April has decided to begin by gracing us with a beautiful day! The sun is shining, the sky a bright blue. After several days of rain, rain, and more rain (oh, and tornado watches), it’s a welcomed change.
It. Is. COLD.
Classic April 1. Can’t have it all, I suppose.
I’ve been quiet online for a while now. My personal life has been just plain busy lately–in a blessed way. In March, my son (The Boy) had a birthday and got to enjoy seeing friends at the park, a small family party, and all things PAW Patrol.
But in all this busy-ness, I did manage to make a little time for myself and *gasp* READ A BOOK. Even when I do have some “me time,” it’s usually spent writing, so to actually sit down and read/finish a book is huge for me. (Side note: Wynny’s story is finished and in editing stages!)
If you’ve read my intro post, you know I am a fan of Mimi Matthews. She writes mostly Victorian proper romances and is such a talented writer (The Work of Art and The Matrimonial Advertisement are my favorites). So it’s no surprise that what I chose to read was another one of her works.
Fair as a Star was released last year, and even though I preordered it, I read it just last month. It was such a sweet story. Ms. Matthews always does an excellent job of working certain disabilities or issues into her stories that would have been viewed with a sort of stigma in that time period. This book was no different.
Our heroine, Beryl (I just love that name), seemingly has everything going for her, but she fights an inner demon that no one sees–one that we understand today is depression. In the Victorian era, women suffering from depression would have simply referred to it as being “blue deviled.” But some doctors took to extremes in an attempt to “cure” mental illness. Some techniques required the subject to be wrapped for hours at a time in wet bedsheets or to submerge them in baths of freezing water. Is it a wonder these didn’t work?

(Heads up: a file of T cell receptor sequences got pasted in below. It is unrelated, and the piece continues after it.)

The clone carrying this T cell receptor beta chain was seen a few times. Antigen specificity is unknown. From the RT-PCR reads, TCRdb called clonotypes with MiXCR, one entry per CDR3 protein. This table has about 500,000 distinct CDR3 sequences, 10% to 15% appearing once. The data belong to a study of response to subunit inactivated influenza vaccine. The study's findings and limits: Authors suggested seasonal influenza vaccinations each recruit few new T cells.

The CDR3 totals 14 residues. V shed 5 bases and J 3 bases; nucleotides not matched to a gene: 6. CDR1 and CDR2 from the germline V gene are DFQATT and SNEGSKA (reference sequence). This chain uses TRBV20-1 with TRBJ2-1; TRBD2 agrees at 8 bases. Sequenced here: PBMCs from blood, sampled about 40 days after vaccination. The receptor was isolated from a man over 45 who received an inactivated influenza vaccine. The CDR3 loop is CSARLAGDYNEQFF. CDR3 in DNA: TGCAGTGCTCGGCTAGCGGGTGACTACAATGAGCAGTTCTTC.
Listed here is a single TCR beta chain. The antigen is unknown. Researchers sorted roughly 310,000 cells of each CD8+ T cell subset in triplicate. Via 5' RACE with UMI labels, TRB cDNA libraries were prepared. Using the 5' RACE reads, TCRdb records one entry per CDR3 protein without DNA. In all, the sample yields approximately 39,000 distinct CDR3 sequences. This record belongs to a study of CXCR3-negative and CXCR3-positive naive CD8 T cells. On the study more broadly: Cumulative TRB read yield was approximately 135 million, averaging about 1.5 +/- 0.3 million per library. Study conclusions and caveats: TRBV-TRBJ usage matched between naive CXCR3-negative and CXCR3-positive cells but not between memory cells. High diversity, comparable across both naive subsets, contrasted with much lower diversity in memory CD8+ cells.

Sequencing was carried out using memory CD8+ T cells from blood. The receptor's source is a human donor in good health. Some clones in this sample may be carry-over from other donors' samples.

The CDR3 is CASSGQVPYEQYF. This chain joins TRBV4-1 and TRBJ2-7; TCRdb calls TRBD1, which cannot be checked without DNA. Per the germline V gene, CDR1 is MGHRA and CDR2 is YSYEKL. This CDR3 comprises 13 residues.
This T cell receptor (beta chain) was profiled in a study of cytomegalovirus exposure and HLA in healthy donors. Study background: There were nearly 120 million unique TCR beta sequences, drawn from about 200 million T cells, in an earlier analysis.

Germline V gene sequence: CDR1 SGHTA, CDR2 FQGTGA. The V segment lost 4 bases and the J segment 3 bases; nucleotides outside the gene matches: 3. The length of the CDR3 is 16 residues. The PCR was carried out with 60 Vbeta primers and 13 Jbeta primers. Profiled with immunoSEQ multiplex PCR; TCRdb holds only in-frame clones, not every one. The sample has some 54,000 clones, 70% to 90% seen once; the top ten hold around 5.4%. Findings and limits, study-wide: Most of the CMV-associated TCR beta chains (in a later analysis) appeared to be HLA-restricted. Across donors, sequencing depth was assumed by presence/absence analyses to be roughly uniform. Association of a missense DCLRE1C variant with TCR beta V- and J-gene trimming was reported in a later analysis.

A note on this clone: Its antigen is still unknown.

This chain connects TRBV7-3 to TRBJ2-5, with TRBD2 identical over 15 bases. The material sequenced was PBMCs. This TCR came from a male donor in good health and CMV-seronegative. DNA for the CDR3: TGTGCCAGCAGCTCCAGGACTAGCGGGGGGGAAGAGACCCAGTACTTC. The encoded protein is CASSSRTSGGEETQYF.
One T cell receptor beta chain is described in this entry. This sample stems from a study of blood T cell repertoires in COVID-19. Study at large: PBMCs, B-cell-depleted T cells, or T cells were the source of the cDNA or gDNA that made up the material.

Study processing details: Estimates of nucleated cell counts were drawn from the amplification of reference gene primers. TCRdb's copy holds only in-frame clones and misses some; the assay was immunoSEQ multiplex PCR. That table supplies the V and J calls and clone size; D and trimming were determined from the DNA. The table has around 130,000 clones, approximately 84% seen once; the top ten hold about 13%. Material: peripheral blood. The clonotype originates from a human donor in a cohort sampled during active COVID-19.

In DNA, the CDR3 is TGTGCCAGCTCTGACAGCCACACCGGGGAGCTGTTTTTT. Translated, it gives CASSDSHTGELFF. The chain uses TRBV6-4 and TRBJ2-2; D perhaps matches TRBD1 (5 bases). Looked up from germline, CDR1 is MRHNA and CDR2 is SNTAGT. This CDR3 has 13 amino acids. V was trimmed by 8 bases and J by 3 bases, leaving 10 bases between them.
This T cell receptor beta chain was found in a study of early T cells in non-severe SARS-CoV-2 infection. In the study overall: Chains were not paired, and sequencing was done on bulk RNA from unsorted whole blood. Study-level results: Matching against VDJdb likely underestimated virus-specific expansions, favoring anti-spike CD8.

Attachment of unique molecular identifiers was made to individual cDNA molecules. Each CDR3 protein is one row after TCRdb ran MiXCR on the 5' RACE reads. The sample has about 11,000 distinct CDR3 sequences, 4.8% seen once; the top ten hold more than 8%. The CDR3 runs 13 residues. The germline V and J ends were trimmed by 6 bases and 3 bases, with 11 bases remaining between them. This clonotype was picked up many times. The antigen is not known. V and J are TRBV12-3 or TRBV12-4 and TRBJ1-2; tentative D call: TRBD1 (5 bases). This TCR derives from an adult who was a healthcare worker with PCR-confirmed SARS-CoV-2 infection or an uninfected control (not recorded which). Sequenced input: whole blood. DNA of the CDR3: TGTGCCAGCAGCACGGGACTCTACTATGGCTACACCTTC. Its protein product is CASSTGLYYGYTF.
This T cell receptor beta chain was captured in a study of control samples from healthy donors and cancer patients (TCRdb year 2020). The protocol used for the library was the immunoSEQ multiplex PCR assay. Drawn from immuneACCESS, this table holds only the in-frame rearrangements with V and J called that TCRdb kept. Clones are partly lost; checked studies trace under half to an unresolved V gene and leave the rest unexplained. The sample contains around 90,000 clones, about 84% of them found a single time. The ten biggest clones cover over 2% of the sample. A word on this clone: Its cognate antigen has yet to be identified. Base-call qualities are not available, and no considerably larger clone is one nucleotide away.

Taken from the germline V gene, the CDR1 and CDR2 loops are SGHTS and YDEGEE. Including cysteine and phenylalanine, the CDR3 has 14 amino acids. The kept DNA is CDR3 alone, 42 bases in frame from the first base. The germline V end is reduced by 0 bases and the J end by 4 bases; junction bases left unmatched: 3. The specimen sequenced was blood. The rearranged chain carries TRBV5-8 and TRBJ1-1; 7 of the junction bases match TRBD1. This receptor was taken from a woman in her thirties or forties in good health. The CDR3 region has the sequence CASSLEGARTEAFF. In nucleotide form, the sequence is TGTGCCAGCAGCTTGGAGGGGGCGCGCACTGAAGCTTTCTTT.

Unfortunately, as demonstrated in The Matrimonial Advertisement, one who admitted to depression or mental illness could be taken advantage of and committed to an asylum against their will.
Many would end up suffering in silence to avoid any unwanted outcomes, but thankfully Beryl chooses to confide in her friend Mark.
Mark makes a wonderful hero–he’s secretly loved Beryl for years, and when she admits her bouts of depression to him, he doesn’t pass judgment. Though Beryl believes the condition makes her broken, Mark shows her it does nothing of the sort. He offers to help her through difficult times, to be there for her in whatever way needed.
And that’s what I loved so much about Mark–he doesn’t look for ways to “fix” Beryl. Even Beryl herself understands this melancholy has always been a part of her and has no reason for it–something unlikely to be simply “cured.” Instead, he chooses to be her friend through it all–and eventually, to let her know his love will be a constant.
Fair as a Star is a sweet, easy read with very little angst. There is an issue of Beryl being already betrothed to none other than the brother of Mark himself, but in true romance fashion, everything gets resolved. It was a nice little break from reality and I was able to like the main characters easily. If you need a light reading recommendation for this holiday weekend, give this book a try.
And, speaking of Easter weekend, my book An Impossible Choice will be FREE on Amazon–that’s no April Fools’ joke! It’s a great time to grab it if you haven’t had a chance to read it yet.
Let me know what you’re reading currently! I’m always looking for books to add to my TBR list.